A lot of today's audience will probably find these type of jokes corny and out-of-date. But these are the jokes you will get. Either you warm up to Mr. Johnson's delivery style or you don't. Audiences may also become annoyed by Mr. Johnson's  trademark high-pitched laugh which he would often burst out. It was might sound like something you would hear The Joker (from Batman) do, which was the point. It was meant to emphasize Olsen & Johnson's maniac characters and their approach to comedy.

To be fair most audiences during their era never really warmed up to Olsen & Johnson. Together they appeared in nine feature length comedies, not counting television appearances and comedy shorts. Their output was considerably less than other comedy teams of the era such as Abbott & Costello (to whom they are sometimes compared to), Laurel & Hardy, the Marx Brothers and the equally forgotten team of Wheeler & Woolsey. The team found more success on the stage and in nightclubs than in Hollywood, which proved to be too restrictive for them.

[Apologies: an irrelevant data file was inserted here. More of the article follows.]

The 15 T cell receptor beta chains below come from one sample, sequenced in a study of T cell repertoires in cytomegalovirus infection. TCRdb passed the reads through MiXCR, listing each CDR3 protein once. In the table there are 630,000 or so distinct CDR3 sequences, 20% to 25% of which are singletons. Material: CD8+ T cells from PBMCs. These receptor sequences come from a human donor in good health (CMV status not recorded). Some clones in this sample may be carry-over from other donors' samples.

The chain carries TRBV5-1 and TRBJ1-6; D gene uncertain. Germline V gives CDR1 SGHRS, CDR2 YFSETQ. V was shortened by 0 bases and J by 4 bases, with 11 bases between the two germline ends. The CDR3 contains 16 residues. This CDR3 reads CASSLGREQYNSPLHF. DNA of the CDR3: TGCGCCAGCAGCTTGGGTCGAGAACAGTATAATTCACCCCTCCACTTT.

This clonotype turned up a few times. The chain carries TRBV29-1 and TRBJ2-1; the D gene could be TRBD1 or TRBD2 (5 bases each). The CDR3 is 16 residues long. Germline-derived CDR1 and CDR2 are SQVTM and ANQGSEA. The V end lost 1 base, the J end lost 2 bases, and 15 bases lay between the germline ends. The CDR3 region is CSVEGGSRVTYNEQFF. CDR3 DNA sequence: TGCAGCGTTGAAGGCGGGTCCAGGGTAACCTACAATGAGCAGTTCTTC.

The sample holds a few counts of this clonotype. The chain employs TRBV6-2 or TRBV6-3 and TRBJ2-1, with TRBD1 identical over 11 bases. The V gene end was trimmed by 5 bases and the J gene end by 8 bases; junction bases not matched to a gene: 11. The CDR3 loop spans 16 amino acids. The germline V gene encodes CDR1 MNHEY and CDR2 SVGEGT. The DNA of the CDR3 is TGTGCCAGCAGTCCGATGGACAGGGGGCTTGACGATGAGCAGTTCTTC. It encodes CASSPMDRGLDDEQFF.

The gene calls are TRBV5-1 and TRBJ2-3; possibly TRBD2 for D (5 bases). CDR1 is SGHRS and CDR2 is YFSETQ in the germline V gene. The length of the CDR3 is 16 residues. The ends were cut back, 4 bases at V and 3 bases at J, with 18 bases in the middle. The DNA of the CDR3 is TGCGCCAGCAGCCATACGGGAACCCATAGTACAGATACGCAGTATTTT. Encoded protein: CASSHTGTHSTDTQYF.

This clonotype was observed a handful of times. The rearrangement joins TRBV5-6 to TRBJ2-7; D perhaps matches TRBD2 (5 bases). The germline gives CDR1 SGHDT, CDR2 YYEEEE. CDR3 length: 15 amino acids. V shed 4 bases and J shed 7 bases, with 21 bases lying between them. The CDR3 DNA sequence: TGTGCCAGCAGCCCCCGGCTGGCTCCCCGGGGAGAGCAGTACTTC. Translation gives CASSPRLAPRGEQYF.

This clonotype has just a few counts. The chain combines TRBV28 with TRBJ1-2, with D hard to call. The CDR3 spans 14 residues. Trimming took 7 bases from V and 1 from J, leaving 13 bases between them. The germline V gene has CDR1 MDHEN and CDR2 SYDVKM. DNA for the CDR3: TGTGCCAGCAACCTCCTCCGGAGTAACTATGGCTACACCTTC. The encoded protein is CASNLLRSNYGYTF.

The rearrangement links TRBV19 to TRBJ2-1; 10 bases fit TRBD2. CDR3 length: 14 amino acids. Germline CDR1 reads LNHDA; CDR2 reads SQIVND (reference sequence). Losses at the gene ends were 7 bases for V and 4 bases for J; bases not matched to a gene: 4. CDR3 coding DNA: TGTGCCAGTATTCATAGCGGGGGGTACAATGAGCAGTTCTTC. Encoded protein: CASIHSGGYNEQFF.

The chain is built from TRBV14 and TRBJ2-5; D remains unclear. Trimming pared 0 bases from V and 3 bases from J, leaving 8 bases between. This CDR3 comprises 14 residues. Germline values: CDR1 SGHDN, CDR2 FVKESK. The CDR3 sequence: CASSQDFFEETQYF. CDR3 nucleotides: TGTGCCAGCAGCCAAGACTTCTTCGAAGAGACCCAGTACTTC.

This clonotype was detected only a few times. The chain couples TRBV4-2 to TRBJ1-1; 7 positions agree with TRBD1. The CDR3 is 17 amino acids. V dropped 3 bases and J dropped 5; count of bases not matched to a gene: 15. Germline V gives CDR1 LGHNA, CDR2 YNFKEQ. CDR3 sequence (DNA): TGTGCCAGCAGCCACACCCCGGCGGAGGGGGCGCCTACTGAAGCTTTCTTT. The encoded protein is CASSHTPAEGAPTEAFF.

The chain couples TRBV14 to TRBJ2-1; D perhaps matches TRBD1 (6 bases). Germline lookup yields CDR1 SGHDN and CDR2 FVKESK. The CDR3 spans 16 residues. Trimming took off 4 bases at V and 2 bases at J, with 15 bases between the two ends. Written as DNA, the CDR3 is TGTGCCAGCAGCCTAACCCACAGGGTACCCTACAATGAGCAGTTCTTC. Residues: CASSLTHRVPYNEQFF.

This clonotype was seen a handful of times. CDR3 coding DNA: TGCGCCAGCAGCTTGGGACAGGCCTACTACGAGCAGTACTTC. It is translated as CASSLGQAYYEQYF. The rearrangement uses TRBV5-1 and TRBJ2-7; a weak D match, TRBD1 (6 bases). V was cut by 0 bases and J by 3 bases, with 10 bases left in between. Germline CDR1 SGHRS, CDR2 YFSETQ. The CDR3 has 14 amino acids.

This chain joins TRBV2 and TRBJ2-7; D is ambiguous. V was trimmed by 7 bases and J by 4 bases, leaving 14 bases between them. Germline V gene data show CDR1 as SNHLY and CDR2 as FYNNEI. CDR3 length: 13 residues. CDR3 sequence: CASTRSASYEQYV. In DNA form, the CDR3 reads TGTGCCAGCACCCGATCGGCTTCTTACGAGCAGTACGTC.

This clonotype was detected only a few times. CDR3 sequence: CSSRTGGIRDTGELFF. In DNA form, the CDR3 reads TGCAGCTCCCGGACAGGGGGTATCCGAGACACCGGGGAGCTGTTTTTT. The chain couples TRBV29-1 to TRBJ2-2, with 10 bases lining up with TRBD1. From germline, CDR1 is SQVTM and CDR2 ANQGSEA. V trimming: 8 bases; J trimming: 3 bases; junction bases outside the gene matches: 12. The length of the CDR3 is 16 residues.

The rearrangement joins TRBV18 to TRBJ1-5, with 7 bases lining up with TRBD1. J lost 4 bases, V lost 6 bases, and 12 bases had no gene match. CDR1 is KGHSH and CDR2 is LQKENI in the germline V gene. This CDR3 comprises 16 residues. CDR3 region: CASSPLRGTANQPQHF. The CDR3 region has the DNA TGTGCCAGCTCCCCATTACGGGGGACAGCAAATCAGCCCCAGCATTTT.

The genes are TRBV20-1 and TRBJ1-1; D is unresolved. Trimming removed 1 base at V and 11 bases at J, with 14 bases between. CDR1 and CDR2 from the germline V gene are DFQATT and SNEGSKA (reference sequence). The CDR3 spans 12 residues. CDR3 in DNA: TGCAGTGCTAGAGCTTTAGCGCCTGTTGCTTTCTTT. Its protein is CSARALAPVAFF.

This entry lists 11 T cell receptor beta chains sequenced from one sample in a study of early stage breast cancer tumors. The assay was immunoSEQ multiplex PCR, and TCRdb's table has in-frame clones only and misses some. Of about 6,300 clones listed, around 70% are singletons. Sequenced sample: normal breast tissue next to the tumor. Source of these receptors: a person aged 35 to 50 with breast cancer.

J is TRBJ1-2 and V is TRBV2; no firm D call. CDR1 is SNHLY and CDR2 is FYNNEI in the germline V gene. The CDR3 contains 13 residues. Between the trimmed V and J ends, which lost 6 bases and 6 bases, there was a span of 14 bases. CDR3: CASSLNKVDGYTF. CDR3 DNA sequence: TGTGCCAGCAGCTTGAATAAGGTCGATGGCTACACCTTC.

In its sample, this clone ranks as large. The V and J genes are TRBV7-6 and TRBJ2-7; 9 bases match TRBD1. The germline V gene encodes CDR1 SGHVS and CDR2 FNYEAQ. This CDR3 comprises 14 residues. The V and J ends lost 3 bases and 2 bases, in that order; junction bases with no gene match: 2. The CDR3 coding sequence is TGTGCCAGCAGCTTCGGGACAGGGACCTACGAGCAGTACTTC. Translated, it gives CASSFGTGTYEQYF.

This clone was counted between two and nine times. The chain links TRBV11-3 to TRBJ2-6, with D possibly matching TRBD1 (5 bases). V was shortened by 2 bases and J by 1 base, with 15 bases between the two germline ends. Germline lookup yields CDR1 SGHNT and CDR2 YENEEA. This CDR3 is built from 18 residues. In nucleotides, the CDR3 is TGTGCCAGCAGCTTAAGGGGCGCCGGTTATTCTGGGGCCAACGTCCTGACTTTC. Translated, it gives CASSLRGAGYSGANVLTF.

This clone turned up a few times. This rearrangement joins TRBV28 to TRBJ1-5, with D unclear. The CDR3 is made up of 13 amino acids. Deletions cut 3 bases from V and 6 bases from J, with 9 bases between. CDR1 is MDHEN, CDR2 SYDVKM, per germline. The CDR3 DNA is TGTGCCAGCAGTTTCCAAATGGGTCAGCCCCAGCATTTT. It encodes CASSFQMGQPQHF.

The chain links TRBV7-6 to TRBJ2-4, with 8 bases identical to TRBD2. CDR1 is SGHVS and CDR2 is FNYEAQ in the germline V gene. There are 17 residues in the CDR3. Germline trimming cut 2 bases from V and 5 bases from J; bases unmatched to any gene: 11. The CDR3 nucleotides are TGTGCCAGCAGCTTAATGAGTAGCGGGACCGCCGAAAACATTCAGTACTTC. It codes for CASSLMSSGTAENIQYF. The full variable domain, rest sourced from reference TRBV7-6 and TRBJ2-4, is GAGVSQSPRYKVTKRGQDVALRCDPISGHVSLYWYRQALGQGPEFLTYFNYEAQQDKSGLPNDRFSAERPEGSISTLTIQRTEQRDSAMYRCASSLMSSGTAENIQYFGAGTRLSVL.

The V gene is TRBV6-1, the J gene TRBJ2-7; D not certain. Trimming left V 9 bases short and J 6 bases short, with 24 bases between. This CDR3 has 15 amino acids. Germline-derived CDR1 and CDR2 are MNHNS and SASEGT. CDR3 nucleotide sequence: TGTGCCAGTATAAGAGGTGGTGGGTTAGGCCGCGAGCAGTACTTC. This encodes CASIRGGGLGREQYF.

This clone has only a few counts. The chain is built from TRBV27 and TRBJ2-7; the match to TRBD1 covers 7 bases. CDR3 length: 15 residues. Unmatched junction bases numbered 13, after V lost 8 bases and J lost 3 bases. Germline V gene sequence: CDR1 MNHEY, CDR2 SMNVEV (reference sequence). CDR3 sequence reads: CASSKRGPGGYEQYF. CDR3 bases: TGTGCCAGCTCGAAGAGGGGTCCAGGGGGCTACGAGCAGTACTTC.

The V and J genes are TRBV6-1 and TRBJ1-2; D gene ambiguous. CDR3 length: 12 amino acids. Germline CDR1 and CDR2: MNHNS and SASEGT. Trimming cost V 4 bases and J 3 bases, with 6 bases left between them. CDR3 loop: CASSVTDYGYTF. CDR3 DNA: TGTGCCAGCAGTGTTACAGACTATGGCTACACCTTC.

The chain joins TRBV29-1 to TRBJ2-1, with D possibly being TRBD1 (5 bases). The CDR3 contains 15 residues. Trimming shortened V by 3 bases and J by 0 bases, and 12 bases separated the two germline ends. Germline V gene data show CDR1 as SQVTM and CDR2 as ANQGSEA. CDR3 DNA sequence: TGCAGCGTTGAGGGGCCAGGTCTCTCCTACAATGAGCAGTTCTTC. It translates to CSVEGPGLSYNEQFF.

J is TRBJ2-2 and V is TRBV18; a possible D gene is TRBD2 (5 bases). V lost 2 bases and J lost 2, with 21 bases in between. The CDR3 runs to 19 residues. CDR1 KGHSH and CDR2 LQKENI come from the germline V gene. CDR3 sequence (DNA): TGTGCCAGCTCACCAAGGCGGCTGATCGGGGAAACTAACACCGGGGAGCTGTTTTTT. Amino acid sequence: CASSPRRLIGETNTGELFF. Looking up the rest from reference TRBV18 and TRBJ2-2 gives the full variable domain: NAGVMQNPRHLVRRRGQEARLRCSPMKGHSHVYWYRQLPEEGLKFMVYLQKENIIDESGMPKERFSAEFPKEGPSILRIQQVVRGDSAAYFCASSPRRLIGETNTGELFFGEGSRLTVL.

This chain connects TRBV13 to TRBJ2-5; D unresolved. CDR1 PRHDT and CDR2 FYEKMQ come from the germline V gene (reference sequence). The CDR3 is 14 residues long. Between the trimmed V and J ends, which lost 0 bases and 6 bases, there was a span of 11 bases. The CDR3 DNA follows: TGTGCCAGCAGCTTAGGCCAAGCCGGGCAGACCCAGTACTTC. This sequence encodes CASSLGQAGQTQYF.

The appeal of Olsen & Johnson is one similar to Martin & Lewis. It was two guys goofing around, having fun and the audience got to participate. We are having fun because they are having fun. Their comedy thrives on chaos, they needed a live audience to feed off of and ad-lib. Naturally you cannot do that when filming a movie.

"Country Gentlemen" wants to have a chaotic feel and create absurd situations for the boys but it never reaches the level of lunacy it strives to achieve. Maybe seeing the full 66 minute version would change that. What is missing in those 13 minutes? Would it add some clarity to the plot? The movie does a lot of things right but too much is missing from the movie for it all to make sense.

If you want to see Olsen & Johnson performing with better material watch their follow-up movie "All Over Town" (1937), "50 Million Frenchmen" (1931) or "Hellzapoppin", which is really the best movie to serve as an introduction to the comedy team. "Country Gentlemen" is something to watch after you have acquired a "taste" for the team and want to see all of their comedies.